Flu mask policies: Patient safety or punitive measure?

January 24, 2012 – 9:38 am | By Gary Evans | No comments yet

AHA: Get the shot or don the mask

As part of its mandatory flu vaccination policy, the Association for Professionals in Infection Control and Epidemiology recommends that health care workers that cannot be immunized should wear a surgical mask when caring for patients or working with susceptible staff.
This practice, which is already in place at some hospitals, was singled out for criticism by worker union officials in comments to recent National Vaccine Advisory Committee (NVAC) recommendations on influenza. The committee did not take a position on such masking policies, as it did not specifically recommend the individual conditions that should be used by hospitals adopting mandatory policies.
“The ‘vaccinate or mask’ option some hospitals and county health departments (including San Francisco, Sacramento and Yolo counties in California) are requiring is…not based on evidence of effectiveness,” stated Margaret Robbins, MPH, National Director of the Occupational Safety and Health Coalition of Kaiser Permanente Unions, in comments to NVAC. “There is no scientific evidence that the routine wearing of surgical masks by unvaccinated healthcare workers protects either patients or the wearer of the mask from getting the flu. We believe this practice is intended to coerce and intimidate workers into getting vaccinated, and is not grounded in thoughtful analysis of whether the practice of daily mask wearing protects anyone.”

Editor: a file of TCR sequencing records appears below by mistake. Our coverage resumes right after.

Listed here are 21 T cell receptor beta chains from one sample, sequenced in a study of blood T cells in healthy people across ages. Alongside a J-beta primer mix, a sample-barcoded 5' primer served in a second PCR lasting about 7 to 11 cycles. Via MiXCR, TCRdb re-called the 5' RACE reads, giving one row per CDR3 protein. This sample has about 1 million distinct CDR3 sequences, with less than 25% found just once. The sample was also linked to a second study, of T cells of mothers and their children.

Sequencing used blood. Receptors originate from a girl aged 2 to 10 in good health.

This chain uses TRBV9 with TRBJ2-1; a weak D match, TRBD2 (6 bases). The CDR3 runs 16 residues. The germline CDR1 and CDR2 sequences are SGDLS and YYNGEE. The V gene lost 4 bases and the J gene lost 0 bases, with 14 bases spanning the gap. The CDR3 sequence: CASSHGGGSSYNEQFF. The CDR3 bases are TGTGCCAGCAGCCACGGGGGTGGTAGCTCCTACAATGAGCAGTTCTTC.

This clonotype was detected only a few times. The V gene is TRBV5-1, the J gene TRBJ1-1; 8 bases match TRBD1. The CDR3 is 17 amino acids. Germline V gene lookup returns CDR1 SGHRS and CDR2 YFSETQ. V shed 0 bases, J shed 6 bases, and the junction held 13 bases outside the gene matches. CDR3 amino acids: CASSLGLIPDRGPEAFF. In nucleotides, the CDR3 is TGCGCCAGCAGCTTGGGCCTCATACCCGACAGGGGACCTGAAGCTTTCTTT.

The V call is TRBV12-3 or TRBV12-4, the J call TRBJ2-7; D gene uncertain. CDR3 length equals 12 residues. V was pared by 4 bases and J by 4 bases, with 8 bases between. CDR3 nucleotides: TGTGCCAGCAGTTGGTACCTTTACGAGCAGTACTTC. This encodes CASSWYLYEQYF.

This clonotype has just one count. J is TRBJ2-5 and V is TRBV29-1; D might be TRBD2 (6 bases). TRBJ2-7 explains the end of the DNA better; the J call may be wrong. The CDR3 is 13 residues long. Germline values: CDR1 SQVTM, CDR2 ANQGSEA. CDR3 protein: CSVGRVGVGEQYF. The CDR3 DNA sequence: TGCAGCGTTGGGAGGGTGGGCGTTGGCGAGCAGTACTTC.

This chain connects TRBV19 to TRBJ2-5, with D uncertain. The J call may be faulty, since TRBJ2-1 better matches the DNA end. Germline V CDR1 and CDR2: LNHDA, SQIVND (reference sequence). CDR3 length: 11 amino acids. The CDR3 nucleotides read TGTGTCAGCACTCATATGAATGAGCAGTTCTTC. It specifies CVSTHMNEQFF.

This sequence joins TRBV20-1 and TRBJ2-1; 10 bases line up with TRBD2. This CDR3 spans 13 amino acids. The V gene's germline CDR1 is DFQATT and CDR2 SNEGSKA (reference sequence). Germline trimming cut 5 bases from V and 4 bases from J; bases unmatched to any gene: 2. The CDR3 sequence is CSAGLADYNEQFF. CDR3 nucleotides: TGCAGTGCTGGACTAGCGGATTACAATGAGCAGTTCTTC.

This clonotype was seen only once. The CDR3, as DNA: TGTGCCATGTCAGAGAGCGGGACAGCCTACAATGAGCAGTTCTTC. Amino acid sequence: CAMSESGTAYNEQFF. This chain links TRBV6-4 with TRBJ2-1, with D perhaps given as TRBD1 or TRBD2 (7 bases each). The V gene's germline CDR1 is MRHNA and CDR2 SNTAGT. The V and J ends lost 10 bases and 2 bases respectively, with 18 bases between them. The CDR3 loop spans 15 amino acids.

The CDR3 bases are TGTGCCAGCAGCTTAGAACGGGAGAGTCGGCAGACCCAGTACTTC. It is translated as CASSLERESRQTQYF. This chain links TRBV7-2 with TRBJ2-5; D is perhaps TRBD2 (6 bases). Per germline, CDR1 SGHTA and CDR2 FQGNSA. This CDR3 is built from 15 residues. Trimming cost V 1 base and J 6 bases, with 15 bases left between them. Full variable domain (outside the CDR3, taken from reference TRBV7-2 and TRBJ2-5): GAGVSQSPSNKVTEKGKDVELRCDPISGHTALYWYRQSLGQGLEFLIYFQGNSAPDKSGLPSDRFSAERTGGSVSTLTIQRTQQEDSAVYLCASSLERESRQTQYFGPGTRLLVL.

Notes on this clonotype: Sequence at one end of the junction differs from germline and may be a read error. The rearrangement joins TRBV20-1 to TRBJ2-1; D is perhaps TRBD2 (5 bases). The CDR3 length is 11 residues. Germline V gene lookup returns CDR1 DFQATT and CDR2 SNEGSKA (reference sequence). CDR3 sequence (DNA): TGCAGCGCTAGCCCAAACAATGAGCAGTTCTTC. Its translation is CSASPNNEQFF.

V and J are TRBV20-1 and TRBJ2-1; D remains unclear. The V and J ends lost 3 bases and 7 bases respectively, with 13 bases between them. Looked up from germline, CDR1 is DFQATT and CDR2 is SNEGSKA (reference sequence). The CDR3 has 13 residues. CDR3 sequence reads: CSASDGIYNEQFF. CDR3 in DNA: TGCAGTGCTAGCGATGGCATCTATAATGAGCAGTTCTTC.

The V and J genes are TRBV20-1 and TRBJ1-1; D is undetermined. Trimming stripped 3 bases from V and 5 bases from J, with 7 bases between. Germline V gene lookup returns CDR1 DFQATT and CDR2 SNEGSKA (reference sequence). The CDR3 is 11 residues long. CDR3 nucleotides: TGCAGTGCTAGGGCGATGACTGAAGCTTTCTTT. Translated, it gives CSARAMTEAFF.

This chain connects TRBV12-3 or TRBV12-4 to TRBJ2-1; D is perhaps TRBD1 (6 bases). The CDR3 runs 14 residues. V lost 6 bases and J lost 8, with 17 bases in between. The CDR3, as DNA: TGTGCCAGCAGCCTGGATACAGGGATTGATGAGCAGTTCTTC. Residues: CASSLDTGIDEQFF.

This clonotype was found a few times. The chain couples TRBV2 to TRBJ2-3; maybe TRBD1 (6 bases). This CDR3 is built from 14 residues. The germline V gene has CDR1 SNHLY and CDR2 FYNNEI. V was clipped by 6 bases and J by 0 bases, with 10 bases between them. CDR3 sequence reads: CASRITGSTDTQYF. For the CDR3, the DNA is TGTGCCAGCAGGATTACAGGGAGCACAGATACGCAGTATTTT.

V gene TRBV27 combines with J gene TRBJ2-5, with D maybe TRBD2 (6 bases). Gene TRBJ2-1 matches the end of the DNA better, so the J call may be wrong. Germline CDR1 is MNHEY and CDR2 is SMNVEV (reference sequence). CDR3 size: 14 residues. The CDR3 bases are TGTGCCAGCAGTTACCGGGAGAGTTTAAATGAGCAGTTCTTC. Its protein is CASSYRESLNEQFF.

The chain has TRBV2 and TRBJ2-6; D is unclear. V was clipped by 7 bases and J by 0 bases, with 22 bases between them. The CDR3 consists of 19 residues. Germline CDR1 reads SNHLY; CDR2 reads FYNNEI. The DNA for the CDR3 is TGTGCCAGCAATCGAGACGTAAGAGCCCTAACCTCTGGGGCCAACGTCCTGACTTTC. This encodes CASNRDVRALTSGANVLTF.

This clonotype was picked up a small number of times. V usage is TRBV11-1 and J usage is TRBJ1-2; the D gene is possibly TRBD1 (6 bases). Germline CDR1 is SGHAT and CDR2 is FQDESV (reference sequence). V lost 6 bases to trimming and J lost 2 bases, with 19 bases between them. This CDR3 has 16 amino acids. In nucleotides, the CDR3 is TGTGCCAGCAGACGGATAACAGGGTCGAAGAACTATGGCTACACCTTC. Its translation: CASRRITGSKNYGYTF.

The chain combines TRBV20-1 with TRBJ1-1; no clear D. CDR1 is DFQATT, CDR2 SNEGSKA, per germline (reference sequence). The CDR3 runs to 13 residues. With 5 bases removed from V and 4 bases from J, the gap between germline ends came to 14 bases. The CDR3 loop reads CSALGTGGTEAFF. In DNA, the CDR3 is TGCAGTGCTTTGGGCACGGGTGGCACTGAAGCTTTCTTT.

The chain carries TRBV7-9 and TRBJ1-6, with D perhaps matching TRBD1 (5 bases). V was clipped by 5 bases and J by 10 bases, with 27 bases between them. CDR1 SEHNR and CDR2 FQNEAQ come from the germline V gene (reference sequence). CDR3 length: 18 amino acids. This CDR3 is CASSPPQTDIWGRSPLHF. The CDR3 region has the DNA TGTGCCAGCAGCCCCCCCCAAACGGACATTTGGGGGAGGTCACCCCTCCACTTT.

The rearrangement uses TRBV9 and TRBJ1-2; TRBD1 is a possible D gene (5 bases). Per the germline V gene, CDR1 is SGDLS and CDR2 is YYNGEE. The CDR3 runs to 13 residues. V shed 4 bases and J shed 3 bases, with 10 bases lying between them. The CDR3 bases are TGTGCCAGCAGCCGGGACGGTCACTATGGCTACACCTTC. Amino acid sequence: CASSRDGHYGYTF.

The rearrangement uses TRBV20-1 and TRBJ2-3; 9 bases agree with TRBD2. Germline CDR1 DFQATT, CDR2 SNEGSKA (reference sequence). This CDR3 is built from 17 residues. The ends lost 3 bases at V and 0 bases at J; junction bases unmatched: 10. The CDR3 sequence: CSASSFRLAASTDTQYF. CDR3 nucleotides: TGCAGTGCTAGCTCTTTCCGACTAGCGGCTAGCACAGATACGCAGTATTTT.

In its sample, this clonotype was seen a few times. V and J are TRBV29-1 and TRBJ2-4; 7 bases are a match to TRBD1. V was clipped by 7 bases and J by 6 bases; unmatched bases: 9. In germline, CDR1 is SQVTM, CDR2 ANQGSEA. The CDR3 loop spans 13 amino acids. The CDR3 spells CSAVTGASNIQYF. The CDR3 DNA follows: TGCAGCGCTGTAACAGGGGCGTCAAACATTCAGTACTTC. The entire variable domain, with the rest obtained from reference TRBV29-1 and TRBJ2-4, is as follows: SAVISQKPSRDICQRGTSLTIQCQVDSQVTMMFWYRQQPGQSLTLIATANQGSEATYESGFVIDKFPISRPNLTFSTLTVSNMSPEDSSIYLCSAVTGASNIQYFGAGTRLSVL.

Robbins coalition is comprised of 28 local unions representing some 95,000 frontline employees of the Kaiser Permanente health system. Since a recent study showed that the flu vaccine is typically only 59% effective in a given flu season, and since there are many influenza like illnesses (ILI) that cannot be prevented by the flu vaccine then many workers who are vaccinated can and will get the flu or other ILIs, Robbins argued.
“The logic of the situation tells us that it is not ‘just’ unvaccinated workers who are at risk of being a pre-symptomatic case of ILI (one of the justification we’ve been given for such policies),” she said in the comments to NVAC. “Both vaccinated and unvaccinated HCW could be a pre-symptomatic ILI case. By this logic every health care worker should be masked every day during flu season. We are not claiming this is a path that should be followed, but this is the direction logic leads us if we accept that the vaccinate-or-mask policy makes sense. “
Robbins also expressed concern that the masking policies actually could contribute to transmission if a worker never changes the mask throughout the course of patient care. “We wish the report and recommendations had reviewed and commented upon the safety and appropriateness of this type of requirement for vaccine refusal,” she noted.

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